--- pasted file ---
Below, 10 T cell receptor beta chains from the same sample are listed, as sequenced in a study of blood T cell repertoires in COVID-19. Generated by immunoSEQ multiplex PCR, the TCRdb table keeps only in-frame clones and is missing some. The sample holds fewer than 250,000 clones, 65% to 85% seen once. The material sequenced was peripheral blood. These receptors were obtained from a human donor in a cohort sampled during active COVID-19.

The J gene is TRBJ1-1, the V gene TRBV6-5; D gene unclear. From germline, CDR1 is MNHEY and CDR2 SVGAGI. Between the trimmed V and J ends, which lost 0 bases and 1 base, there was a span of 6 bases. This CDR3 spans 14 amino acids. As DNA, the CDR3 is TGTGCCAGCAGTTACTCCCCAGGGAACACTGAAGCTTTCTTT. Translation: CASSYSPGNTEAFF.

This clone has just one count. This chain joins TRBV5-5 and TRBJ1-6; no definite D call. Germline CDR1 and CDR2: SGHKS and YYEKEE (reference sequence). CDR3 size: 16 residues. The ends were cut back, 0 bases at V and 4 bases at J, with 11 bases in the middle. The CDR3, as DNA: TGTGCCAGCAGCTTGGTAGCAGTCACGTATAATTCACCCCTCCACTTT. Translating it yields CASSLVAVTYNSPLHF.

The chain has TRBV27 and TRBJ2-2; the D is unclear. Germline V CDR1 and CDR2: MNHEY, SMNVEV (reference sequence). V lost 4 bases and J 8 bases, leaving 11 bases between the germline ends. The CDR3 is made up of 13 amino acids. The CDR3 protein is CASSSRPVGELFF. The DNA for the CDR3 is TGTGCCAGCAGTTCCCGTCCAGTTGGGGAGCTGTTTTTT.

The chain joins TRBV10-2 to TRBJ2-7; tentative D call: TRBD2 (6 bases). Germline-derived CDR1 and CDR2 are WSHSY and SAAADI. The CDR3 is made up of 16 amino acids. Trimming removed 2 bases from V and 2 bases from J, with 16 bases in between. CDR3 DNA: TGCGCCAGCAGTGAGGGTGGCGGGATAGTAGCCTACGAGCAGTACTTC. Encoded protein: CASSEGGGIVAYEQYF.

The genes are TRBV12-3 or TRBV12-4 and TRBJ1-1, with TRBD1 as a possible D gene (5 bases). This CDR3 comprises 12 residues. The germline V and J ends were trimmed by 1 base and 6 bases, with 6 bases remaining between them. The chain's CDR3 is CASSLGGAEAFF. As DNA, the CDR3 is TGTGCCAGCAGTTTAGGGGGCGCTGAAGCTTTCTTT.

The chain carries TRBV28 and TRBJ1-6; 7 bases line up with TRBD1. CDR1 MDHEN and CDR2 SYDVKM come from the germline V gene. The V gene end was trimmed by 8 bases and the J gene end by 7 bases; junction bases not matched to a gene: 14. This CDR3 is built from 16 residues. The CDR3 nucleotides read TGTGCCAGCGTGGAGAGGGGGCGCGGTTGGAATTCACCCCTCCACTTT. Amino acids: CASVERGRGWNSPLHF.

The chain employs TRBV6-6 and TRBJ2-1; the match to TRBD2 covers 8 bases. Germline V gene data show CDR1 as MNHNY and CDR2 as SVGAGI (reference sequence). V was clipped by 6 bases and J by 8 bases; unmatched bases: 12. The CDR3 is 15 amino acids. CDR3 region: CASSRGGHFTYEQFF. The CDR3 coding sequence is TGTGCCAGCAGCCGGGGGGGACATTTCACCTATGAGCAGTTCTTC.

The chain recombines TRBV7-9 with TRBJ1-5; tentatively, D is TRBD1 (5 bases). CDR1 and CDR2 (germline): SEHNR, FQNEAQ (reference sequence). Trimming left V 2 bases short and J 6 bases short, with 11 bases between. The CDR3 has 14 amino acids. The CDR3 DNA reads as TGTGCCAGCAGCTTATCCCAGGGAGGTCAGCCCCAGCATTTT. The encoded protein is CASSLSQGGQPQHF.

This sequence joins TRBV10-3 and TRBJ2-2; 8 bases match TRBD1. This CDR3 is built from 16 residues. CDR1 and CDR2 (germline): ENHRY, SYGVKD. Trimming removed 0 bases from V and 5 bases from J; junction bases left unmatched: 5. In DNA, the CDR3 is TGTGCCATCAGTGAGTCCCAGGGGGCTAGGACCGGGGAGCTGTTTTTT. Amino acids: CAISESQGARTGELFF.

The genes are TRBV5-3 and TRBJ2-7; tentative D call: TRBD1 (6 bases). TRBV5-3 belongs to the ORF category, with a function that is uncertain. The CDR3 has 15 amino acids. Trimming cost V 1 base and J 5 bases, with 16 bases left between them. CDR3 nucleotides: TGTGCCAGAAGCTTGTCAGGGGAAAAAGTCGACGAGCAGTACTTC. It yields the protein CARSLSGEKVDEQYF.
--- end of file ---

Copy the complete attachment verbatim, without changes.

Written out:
Below, 10 T cell receptor beta chains from the same sample are listed, as sequenced in a study of blood T cell repertoires in COVID-19. Generated by immunoSEQ multiplex PCR, the TCRdb table keeps only in-frame clones and is missing some. The sample holds fewer than 250,000 clones, 65% to 85% seen once. The material sequenced was peripheral blood. These receptors were obtained from a human donor in a cohort sampled during active COVID-19.

The J gene is TRBJ1-1, the V gene TRBV6-5; D gene unclear. From germline, CDR1 is MNHEY and CDR2 SVGAGI. Between the trimmed V and J ends, which lost 0 bases and 1 base, there was a span of 6 bases. This CDR3 spans 14 amino acids. As DNA, the CDR3 is TGTGCCAGCAGTTACTCCCCAGGGAACACTGAAGCTTTCTTT. Translation: CASSYSPGNTEAFF.

This clone has just one count. This chain joins TRBV5-5 and TRBJ1-6; no definite D call. Germline CDR1 and CDR2: SGHKS and YYEKEE (reference sequence). CDR3 size: 16 residues. The ends were cut back, 0 bases at V and 4 bases at J, with 11 bases in the middle. The CDR3, as DNA: TGTGCCAGCAGCTTGGTAGCAGTCACGTATAATTCACCCCTCCACTTT. Translating it yields CASSLVAVTYNSPLHF.

The chain has TRBV27 and TRBJ2-2; the D is unclear. Germline V CDR1 and CDR2: MNHEY, SMNVEV (reference sequence). V lost 4 bases and J 8 bases, leaving 11 bases between the germline ends. The CDR3 is made up of 13 amino acids. The CDR3 protein is CASSSRPVGELFF. The DNA for the CDR3 is TGTGCCAGCAGTTCCCGTCCAGTTGGGGAGCTGTTTTTT.

The chain joins TRBV10-2 to TRBJ2-7; tentative D call: TRBD2 (6 bases). Germline-derived CDR1 and CDR2 are WSHSY and SAAADI. The CDR3 is made up of 16 amino acids. Trimming removed 2 bases from V and 2 bases from J, with 16 bases in between. CDR3 DNA: TGCGCCAGCAGTGAGGGTGGCGGGATAGTAGCCTACGAGCAGTACTTC. Encoded protein: CASSEGGGIVAYEQYF.

The genes are TRBV12-3 or TRBV12-4 and TRBJ1-1, with TRBD1 as a possible D gene (5 bases). This CDR3 comprises 12 residues. The germline V and J ends were trimmed by 1 base and 6 bases, with 6 bases remaining between them. The chain's CDR3 is CASSLGGAEAFF. As DNA, the CDR3 is TGTGCCAGCAGTTTAGGGGGCGCTGAAGCTTTCTTT.

The chain carries TRBV28 and TRBJ1-6; 7 bases line up with TRBD1. CDR1 MDHEN and CDR2 SYDVKM come from the germline V gene. The V gene end was trimmed by 8 bases and the J gene end by 7 bases; junction bases not matched to a gene: 14. This CDR3 is built from 16 residues. The CDR3 nucleotides read TGTGCCAGCGTGGAGAGGGGGCGCGGTTGGAATTCACCCCTCCACTTT. Amino acids: CASVERGRGWNSPLHF.

The chain employs TRBV6-6 and TRBJ2-1; the match to TRBD2 covers 8 bases. Germline V gene data show CDR1 as MNHNY and CDR2 as SVGAGI (reference sequence). V was clipped by 6 bases and J by 8 bases; unmatched bases: 12. The CDR3 is 15 amino acids. CDR3 region: CASSRGGHFTYEQFF. The CDR3 coding sequence is TGTGCCAGCAGCCGGGGGGGACATTTCACCTATGAGCAGTTCTTC.

The chain recombines TRBV7-9 with TRBJ1-5; tentatively, D is TRBD1 (5 bases). CDR1 and CDR2 (germline): SEHNR, FQNEAQ (reference sequence). Trimming left V 2 bases short and J 6 bases short, with 11 bases between. The CDR3 has 14 amino acids. The CDR3 DNA reads as TGTGCCAGCAGCTTATCCCAGGGAGGTCAGCCCCAGCATTTT. The encoded protein is CASSLSQGGQPQHF.

This sequence joins TRBV10-3 and TRBJ2-2; 8 bases match TRBD1. This CDR3 is built from 16 residues. CDR1 and CDR2 (germline): ENHRY, SYGVKD. Trimming removed 0 bases from V and 5 bases from J; junction bases left unmatched: 5. In DNA, the CDR3 is TGTGCCATCAGTGAGTCCCAGGGGGCTAGGACCGGGGAGCTGTTTTTT. Amino acids: CAISESQGARTGELFF.

The genes are TRBV5-3 and TRBJ2-7; tentative D call: TRBD1 (6 bases). TRBV5-3 belongs to the ORF category, with a function that is uncertain. The CDR3 has 15 amino acids. Trimming cost V 1 base and J 5 bases, with 16 bases left between them. CDR3 nucleotides: TGTGCCAGAAGCTTGTCAGGGGAAAAAGTCGACGAGCAGTACTTC. It yields the protein CARSLSGEKVDEQYF.